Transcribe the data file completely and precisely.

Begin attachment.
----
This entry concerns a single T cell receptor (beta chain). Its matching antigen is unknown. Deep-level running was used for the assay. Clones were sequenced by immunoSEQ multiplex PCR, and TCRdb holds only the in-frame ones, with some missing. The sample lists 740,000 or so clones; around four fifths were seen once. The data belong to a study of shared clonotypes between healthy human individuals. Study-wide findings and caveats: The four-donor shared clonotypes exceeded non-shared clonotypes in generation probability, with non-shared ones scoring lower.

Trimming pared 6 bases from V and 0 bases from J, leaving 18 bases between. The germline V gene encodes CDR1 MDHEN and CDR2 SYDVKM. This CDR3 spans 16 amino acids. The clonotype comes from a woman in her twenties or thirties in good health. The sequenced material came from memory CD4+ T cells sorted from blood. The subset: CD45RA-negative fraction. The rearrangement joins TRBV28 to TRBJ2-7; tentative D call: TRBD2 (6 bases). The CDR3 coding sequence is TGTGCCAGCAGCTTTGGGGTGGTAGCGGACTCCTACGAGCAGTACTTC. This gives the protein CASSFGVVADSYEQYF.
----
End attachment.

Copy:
This entry concerns a single T cell receptor (beta chain). Its matching antigen is unknown. Deep-level running was used for the assay. Clones were sequenced by immunoSEQ multiplex PCR, and TCRdb holds only the in-frame ones, with some missing. The sample lists 740,000 or so clones; around four fifths were seen once. The data belong to a study of shared clonotypes between healthy human individuals. Study-wide findings and caveats: The four-donor shared clonotypes exceeded non-shared clonotypes in generation probability, with non-shared ones scoring lower.

Trimming pared 6 bases from V and 0 bases from J, leaving 18 bases between. The germline V gene encodes CDR1 MDHEN and CDR2 SYDVKM. This CDR3 spans 16 amino acids. The clonotype comes from a woman in her twenties or thirties in good health. The sequenced material came from memory CD4+ T cells sorted from blood. The subset: CD45RA-negative fraction. The rearrangement joins TRBV28 to TRBJ2-7; tentative D call: TRBD2 (6 bases). The CDR3 coding sequence is TGTGCCAGCAGCTTTGGGGTGGTAGCGGACTCCTACGAGCAGTACTTC. This gives the protein CASSFGVVADSYEQYF.